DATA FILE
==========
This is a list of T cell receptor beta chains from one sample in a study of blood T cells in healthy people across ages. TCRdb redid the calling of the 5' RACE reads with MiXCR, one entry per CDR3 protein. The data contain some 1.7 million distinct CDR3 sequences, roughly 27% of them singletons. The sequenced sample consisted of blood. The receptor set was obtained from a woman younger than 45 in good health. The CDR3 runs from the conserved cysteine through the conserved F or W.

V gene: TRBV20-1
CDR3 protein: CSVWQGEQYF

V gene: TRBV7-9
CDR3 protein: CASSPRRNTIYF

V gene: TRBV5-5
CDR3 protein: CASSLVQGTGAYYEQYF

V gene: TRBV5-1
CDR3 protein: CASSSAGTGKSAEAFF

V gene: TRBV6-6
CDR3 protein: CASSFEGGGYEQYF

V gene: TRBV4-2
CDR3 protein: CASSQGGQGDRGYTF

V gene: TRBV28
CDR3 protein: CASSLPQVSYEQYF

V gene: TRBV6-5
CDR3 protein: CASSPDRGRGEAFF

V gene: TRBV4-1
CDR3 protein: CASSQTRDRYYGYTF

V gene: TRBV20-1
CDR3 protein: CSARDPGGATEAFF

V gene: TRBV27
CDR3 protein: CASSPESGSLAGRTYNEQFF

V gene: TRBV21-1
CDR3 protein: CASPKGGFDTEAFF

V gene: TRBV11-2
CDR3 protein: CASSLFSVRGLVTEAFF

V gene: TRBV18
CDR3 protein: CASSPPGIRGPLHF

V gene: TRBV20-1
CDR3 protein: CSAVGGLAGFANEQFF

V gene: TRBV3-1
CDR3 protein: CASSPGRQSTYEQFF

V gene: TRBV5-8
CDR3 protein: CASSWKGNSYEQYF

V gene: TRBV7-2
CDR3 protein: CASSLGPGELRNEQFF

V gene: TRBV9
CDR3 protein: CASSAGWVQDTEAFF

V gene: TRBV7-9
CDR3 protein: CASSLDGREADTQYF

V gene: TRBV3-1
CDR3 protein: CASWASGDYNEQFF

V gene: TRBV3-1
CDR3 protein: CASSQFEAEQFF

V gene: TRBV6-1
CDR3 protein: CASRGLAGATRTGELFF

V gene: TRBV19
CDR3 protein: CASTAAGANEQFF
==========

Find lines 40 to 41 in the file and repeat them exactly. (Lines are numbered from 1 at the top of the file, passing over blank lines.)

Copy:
V gene: TRBV7-9
CDR3 protein: CASSLDGREADTQYF